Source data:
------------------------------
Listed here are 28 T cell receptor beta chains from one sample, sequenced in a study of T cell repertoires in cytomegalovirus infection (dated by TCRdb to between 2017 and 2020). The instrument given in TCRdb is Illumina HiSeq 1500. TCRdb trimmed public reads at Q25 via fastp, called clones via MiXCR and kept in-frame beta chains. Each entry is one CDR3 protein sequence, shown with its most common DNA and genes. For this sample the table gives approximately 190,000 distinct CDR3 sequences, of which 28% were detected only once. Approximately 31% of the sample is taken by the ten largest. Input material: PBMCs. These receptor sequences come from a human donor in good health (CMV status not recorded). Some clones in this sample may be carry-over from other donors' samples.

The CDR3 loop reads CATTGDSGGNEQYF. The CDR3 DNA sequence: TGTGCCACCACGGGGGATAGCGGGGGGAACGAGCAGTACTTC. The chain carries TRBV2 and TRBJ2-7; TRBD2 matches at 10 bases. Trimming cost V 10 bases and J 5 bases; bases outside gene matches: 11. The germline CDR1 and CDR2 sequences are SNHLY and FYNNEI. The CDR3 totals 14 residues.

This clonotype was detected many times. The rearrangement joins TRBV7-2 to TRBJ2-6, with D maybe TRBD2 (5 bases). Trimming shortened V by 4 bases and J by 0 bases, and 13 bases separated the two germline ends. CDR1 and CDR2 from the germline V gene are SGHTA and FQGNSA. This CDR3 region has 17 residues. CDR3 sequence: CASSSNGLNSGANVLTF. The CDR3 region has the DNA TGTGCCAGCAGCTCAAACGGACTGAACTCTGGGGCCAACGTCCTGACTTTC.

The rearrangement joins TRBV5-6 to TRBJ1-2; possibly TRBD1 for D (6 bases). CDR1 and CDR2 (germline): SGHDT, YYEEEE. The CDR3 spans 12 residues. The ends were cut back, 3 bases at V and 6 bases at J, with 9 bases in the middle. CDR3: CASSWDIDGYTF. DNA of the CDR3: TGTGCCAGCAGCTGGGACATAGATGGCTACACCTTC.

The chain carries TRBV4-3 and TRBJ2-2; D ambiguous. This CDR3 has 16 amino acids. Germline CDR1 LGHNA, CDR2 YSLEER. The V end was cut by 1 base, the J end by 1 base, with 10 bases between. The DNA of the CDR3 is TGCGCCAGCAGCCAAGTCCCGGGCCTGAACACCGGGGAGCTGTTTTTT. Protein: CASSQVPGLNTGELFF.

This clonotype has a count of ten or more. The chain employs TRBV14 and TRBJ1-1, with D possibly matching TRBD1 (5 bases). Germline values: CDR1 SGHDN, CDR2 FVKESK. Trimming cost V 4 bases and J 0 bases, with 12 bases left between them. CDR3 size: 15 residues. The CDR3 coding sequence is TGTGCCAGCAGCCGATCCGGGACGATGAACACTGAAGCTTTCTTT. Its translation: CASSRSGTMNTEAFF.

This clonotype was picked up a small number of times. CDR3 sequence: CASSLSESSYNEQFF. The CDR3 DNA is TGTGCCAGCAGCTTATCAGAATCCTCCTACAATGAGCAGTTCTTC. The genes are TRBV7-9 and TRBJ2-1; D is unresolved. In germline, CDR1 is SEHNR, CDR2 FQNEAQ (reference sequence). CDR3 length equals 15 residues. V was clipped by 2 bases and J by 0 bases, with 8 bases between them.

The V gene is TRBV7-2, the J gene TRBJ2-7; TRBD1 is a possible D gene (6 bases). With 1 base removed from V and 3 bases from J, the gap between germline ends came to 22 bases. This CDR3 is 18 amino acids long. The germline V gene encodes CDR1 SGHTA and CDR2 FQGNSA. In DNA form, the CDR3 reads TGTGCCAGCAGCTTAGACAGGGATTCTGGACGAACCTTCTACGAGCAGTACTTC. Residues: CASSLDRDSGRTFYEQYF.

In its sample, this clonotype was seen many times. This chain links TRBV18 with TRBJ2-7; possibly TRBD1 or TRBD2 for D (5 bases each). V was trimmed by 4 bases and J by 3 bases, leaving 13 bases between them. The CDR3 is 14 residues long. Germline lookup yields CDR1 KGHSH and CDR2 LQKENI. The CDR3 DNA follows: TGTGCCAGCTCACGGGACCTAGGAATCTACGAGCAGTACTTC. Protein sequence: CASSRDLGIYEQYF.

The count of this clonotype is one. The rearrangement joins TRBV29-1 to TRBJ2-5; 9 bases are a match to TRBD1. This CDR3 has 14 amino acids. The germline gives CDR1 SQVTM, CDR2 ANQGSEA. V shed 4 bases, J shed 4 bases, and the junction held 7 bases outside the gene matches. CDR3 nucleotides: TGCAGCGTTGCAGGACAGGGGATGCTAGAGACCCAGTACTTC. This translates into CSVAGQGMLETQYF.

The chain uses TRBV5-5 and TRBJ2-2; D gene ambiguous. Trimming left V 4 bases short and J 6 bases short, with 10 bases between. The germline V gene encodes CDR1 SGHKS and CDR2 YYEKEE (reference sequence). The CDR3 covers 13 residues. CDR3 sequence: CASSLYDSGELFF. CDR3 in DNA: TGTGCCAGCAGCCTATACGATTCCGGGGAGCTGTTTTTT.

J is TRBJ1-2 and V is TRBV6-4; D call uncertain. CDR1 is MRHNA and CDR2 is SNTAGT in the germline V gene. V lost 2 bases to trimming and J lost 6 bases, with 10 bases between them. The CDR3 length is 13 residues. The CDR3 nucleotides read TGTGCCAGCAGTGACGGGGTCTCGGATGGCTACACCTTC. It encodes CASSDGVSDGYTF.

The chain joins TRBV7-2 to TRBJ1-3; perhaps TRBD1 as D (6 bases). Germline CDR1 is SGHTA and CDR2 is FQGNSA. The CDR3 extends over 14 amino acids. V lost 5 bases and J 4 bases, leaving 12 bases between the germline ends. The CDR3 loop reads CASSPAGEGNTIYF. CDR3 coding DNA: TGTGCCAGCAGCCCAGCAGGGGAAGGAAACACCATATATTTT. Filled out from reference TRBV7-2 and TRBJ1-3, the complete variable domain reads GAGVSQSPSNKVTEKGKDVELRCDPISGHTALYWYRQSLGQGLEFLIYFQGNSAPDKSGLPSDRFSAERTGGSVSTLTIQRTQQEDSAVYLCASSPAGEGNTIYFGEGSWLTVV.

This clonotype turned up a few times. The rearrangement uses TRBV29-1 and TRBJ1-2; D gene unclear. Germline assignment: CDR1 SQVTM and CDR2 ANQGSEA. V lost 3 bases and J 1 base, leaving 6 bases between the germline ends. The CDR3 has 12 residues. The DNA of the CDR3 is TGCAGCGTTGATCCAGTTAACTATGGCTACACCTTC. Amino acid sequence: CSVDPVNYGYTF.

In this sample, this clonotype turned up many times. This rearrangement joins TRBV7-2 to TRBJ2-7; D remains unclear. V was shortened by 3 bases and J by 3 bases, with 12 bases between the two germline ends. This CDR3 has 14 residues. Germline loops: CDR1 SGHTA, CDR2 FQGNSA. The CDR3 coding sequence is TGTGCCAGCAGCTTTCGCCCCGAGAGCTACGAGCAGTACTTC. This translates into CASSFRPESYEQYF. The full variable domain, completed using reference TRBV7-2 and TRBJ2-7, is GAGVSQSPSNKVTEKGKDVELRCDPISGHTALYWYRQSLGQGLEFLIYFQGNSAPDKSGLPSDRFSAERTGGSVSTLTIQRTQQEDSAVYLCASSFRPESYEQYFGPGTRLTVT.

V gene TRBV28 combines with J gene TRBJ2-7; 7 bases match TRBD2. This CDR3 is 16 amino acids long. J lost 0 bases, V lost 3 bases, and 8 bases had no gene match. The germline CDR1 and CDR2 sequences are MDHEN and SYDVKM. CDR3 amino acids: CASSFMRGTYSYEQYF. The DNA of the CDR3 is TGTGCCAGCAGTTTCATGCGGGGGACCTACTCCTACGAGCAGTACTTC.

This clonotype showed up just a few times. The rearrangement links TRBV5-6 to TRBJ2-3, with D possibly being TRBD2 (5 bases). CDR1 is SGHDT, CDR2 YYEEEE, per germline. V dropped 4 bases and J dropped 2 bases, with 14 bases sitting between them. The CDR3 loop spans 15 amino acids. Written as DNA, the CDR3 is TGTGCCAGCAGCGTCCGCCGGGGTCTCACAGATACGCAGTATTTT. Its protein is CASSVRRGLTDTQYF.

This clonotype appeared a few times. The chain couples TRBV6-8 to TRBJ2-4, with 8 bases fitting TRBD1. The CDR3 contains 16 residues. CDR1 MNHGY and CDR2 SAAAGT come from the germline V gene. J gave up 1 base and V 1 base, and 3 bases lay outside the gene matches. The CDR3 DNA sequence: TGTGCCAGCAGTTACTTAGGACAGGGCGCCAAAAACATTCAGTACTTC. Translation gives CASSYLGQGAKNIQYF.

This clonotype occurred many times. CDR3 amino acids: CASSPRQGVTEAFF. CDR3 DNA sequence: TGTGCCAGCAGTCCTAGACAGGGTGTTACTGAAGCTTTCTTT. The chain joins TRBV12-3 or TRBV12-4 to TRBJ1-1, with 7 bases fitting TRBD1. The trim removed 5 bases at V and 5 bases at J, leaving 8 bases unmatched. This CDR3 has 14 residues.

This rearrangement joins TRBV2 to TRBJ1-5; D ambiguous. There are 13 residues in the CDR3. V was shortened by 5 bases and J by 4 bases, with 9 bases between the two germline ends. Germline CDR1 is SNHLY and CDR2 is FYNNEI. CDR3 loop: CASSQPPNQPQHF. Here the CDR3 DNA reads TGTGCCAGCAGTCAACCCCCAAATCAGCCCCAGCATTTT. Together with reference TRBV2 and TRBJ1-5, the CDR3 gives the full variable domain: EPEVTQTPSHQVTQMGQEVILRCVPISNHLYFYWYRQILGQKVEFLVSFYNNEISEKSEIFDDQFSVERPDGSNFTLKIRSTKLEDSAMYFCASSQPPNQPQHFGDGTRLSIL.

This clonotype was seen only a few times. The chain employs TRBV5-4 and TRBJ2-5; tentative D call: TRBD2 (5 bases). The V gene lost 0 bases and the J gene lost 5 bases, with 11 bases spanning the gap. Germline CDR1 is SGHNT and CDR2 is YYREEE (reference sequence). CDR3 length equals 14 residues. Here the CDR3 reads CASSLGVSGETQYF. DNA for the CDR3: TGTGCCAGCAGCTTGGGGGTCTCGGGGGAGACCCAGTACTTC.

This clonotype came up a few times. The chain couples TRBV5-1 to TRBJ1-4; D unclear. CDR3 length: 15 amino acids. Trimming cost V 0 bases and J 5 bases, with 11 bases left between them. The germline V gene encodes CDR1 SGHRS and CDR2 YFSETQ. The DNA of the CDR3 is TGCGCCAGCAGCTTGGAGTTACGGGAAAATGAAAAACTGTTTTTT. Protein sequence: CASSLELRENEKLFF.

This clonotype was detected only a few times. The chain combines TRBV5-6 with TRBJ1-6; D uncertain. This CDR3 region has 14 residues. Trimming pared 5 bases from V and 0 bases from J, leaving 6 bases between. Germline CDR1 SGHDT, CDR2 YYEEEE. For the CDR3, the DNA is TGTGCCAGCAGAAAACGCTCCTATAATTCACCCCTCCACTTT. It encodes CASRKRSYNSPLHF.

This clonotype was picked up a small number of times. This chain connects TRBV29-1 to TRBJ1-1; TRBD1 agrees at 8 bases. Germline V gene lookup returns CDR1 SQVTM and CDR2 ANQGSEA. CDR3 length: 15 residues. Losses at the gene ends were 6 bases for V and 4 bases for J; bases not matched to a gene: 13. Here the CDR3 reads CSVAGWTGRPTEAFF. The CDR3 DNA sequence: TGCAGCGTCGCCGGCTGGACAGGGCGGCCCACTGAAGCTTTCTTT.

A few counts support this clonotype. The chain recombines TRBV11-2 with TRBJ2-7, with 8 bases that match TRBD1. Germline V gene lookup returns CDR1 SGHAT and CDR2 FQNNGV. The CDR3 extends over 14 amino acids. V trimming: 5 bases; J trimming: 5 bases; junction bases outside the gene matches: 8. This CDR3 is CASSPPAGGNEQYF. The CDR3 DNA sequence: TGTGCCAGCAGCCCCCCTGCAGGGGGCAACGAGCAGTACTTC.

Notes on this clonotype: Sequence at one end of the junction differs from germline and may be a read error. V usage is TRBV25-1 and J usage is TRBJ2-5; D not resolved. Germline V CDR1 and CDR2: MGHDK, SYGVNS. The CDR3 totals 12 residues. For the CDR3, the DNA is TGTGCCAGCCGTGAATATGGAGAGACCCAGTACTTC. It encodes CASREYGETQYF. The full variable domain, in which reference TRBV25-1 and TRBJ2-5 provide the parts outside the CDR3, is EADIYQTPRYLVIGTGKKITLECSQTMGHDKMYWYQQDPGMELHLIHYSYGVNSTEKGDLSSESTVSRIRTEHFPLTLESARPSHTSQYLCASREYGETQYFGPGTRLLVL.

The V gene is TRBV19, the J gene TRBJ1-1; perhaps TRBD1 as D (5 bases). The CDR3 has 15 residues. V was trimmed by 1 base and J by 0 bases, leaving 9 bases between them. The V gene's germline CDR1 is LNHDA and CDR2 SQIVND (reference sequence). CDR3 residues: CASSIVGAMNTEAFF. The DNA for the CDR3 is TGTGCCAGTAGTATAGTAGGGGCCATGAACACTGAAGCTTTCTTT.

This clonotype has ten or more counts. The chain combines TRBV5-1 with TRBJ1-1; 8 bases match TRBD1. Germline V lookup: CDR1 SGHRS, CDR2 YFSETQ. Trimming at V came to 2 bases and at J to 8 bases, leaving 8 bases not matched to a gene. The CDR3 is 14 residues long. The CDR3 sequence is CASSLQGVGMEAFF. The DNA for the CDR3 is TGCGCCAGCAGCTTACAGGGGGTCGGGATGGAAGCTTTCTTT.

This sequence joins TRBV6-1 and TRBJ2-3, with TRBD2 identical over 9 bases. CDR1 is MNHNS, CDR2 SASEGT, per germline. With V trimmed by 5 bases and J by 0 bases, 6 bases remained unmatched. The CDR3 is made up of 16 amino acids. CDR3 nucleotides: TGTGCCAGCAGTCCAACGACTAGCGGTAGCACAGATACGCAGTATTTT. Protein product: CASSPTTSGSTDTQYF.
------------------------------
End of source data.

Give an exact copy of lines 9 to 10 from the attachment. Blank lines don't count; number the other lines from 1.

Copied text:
In its sample, this clonotype was seen many times. This chain links TRBV18 with TRBJ2-7; possibly TRBD1 or TRBD2 for D (5 bases each). V was trimmed by 4 bases and J by 3 bases, leaving 13 bases between them. The CDR3 is 14 residues long. Germline lookup yields CDR1 KGHSH and CDR2 LQKENI. The CDR3 DNA follows: TGTGCCAGCTCACGGGACCTAGGAATCTACGAGCAGTACTTC. Protein sequence: CASSRDLGIYEQYF.

The count of this clonotype is one. The rearrangement joins TRBV29-1 to TRBJ2-5; 9 bases are a match to TRBD1. This CDR3 has 14 amino acids. The germline gives CDR1 SQVTM, CDR2 ANQGSEA. V shed 4 bases, J shed 4 bases, and the junction held 7 bases outside the gene matches. CDR3 nucleotides: TGCAGCGTTGCAGGACAGGGGATGCTAGAGACCCAGTACTTC. This translates into CSVAGQGMLETQYF.